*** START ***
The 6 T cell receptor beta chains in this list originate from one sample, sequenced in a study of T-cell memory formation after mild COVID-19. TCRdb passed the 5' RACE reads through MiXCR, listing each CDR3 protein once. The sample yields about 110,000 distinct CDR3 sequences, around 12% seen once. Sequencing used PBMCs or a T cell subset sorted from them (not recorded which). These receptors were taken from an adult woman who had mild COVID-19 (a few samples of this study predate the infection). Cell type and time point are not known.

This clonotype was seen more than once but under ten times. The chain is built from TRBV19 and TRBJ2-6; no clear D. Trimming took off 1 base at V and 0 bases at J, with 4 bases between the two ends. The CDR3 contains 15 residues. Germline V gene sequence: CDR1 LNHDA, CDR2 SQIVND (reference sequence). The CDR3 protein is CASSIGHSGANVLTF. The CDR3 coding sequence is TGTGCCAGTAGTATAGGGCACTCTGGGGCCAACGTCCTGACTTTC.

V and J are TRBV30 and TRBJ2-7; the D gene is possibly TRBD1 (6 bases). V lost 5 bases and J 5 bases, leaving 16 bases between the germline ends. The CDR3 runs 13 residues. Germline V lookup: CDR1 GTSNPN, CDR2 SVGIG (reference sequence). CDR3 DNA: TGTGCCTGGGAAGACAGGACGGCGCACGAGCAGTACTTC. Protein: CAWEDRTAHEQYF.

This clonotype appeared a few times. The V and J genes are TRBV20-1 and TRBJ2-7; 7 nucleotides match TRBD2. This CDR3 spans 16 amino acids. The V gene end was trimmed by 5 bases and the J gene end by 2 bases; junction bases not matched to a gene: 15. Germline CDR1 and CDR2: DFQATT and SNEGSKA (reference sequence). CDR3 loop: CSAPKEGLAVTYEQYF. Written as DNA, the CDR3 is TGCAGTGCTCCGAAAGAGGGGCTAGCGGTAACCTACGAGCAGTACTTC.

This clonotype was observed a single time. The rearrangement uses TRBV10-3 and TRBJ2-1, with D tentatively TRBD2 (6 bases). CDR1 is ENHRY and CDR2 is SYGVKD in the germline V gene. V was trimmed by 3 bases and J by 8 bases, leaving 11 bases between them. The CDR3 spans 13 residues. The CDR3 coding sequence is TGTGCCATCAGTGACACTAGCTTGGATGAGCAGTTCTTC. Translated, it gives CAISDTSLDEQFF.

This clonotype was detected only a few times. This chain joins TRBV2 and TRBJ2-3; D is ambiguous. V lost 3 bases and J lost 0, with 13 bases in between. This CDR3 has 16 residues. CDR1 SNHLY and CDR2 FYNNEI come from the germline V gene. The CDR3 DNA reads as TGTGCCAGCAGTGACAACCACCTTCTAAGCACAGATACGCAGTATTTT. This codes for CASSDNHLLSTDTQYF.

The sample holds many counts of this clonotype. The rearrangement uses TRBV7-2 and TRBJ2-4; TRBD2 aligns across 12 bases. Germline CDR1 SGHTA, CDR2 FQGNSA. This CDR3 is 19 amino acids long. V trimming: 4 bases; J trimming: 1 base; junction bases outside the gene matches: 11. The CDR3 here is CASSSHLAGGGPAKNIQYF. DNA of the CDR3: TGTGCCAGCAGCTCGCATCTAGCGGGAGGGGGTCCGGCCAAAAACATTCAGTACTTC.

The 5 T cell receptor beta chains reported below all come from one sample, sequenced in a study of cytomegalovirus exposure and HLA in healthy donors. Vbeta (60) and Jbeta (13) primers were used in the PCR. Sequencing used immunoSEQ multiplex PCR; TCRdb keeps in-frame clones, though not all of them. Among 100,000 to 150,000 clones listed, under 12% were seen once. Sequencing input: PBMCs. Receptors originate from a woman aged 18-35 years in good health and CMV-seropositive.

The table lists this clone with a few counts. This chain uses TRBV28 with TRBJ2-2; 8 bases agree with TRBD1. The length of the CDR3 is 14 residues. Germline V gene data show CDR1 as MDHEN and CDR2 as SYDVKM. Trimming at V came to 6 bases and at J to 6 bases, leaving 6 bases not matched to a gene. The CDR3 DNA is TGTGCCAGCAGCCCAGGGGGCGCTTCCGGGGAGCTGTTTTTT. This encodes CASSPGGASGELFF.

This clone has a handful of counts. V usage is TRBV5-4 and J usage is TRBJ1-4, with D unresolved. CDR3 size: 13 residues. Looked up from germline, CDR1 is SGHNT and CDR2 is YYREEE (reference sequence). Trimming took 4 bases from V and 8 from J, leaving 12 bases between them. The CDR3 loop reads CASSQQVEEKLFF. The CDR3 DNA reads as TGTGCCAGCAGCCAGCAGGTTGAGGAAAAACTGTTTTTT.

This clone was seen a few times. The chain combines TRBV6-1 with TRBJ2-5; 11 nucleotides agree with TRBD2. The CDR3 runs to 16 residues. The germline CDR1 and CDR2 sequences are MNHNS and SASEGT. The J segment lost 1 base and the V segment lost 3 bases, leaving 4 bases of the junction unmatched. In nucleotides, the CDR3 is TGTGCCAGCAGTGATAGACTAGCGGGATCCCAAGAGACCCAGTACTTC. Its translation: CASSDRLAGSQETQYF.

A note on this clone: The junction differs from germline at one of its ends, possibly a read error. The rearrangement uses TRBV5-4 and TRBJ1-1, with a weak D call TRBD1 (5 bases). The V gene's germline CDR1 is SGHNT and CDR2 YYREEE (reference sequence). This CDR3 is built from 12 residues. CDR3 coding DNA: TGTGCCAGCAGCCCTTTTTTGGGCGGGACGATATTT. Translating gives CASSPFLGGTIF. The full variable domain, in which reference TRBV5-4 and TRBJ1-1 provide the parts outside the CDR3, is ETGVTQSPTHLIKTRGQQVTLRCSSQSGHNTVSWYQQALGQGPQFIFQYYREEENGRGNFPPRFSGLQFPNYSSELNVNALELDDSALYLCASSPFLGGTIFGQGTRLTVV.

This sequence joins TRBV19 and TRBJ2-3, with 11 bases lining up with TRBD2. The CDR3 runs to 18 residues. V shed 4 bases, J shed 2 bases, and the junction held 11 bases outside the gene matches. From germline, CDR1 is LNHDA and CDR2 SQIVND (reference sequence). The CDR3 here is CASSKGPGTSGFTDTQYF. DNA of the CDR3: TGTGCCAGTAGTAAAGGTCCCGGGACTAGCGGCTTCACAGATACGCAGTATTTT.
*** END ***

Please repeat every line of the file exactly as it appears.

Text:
The 6 T cell receptor beta chains in this list originate from one sample, sequenced in a study of T-cell memory formation after mild COVID-19. TCRdb passed the 5' RACE reads through MiXCR, listing each CDR3 protein once. The sample yields about 110,000 distinct CDR3 sequences, around 12% seen once. Sequencing used PBMCs or a T cell subset sorted from them (not recorded which). These receptors were taken from an adult woman who had mild COVID-19 (a few samples of this study predate the infection). Cell type and time point are not known.

This clonotype was seen more than once but under ten times. The chain is built from TRBV19 and TRBJ2-6; no clear D. Trimming took off 1 base at V and 0 bases at J, with 4 bases between the two ends. The CDR3 contains 15 residues. Germline V gene sequence: CDR1 LNHDA, CDR2 SQIVND (reference sequence). The CDR3 protein is CASSIGHSGANVLTF. The CDR3 coding sequence is TGTGCCAGTAGTATAGGGCACTCTGGGGCCAACGTCCTGACTTTC.

V and J are TRBV30 and TRBJ2-7; the D gene is possibly TRBD1 (6 bases). V lost 5 bases and J 5 bases, leaving 16 bases between the germline ends. The CDR3 runs 13 residues. Germline V lookup: CDR1 GTSNPN, CDR2 SVGIG (reference sequence). CDR3 DNA: TGTGCCTGGGAAGACAGGACGGCGCACGAGCAGTACTTC. Protein: CAWEDRTAHEQYF.

This clonotype appeared a few times. The V and J genes are TRBV20-1 and TRBJ2-7; 7 nucleotides match TRBD2. This CDR3 spans 16 amino acids. The V gene end was trimmed by 5 bases and the J gene end by 2 bases; junction bases not matched to a gene: 15. Germline CDR1 and CDR2: DFQATT and SNEGSKA (reference sequence). CDR3 loop: CSAPKEGLAVTYEQYF. Written as DNA, the CDR3 is TGCAGTGCTCCGAAAGAGGGGCTAGCGGTAACCTACGAGCAGTACTTC.

This clonotype was observed a single time. The rearrangement uses TRBV10-3 and TRBJ2-1, with D tentatively TRBD2 (6 bases). CDR1 is ENHRY and CDR2 is SYGVKD in the germline V gene. V was trimmed by 3 bases and J by 8 bases, leaving 11 bases between them. The CDR3 spans 13 residues. The CDR3 coding sequence is TGTGCCATCAGTGACACTAGCTTGGATGAGCAGTTCTTC. Translated, it gives CAISDTSLDEQFF.

This clonotype was detected only a few times. This chain joins TRBV2 and TRBJ2-3; D is ambiguous. V lost 3 bases and J lost 0, with 13 bases in between. This CDR3 has 16 residues. CDR1 SNHLY and CDR2 FYNNEI come from the germline V gene. The CDR3 DNA reads as TGTGCCAGCAGTGACAACCACCTTCTAAGCACAGATACGCAGTATTTT. This codes for CASSDNHLLSTDTQYF.

The sample holds many counts of this clonotype. The rearrangement uses TRBV7-2 and TRBJ2-4; TRBD2 aligns across 12 bases. Germline CDR1 SGHTA, CDR2 FQGNSA. This CDR3 is 19 amino acids long. V trimming: 4 bases; J trimming: 1 base; junction bases outside the gene matches: 11. The CDR3 here is CASSSHLAGGGPAKNIQYF. DNA of the CDR3: TGTGCCAGCAGCTCGCATCTAGCGGGAGGGGGTCCGGCCAAAAACATTCAGTACTTC.

The 5 T cell receptor beta chains reported below all come from one sample, sequenced in a study of cytomegalovirus exposure and HLA in healthy donors. Vbeta (60) and Jbeta (13) primers were used in the PCR. Sequencing used immunoSEQ multiplex PCR; TCRdb keeps in-frame clones, though not all of them. Among 100,000 to 150,000 clones listed, under 12% were seen once. Sequencing input: PBMCs. Receptors originate from a woman aged 18-35 years in good health and CMV-seropositive.

The table lists this clone with a few counts. This chain uses TRBV28 with TRBJ2-2; 8 bases agree with TRBD1. The length of the CDR3 is 14 residues. Germline V gene data show CDR1 as MDHEN and CDR2 as SYDVKM. Trimming at V came to 6 bases and at J to 6 bases, leaving 6 bases not matched to a gene. The CDR3 DNA is TGTGCCAGCAGCCCAGGGGGCGCTTCCGGGGAGCTGTTTTTT. This encodes CASSPGGASGELFF.

This clone has a handful of counts. V usage is TRBV5-4 and J usage is TRBJ1-4, with D unresolved. CDR3 size: 13 residues. Looked up from germline, CDR1 is SGHNT and CDR2 is YYREEE (reference sequence). Trimming took 4 bases from V and 8 from J, leaving 12 bases between them. The CDR3 loop reads CASSQQVEEKLFF. The CDR3 DNA reads as TGTGCCAGCAGCCAGCAGGTTGAGGAAAAACTGTTTTTT.

This clone was seen a few times. The chain combines TRBV6-1 with TRBJ2-5; 11 nucleotides agree with TRBD2. The CDR3 runs to 16 residues. The germline CDR1 and CDR2 sequences are MNHNS and SASEGT. The J segment lost 1 base and the V segment lost 3 bases, leaving 4 bases of the junction unmatched. In nucleotides, the CDR3 is TGTGCCAGCAGTGATAGACTAGCGGGATCCCAAGAGACCCAGTACTTC. Its translation: CASSDRLAGSQETQYF.

A note on this clone: The junction differs from germline at one of its ends, possibly a read error. The rearrangement uses TRBV5-4 and TRBJ1-1, with a weak D call TRBD1 (5 bases). The V gene's germline CDR1 is SGHNT and CDR2 YYREEE (reference sequence). This CDR3 is built from 12 residues. CDR3 coding DNA: TGTGCCAGCAGCCCTTTTTTGGGCGGGACGATATTT. Translating gives CASSPFLGGTIF. The full variable domain, in which reference TRBV5-4 and TRBJ1-1 provide the parts outside the CDR3, is ETGVTQSPTHLIKTRGQQVTLRCSSQSGHNTVSWYQQALGQGPQFIFQYYREEENGRGNFPPRFSGLQFPNYSSELNVNALELDDSALYLCASSPFLGGTIFGQGTRLTVV.

This sequence joins TRBV19 and TRBJ2-3, with 11 bases lining up with TRBD2. The CDR3 runs to 18 residues. V shed 4 bases, J shed 2 bases, and the junction held 11 bases outside the gene matches. From germline, CDR1 is LNHDA and CDR2 SQIVND (reference sequence). The CDR3 here is CASSKGPGTSGFTDTQYF. DNA of the CDR3: TGTGCCAGTAGTAAAGGTCCCGGGACTAGCGGCTTCACAGATACGCAGTATTTT.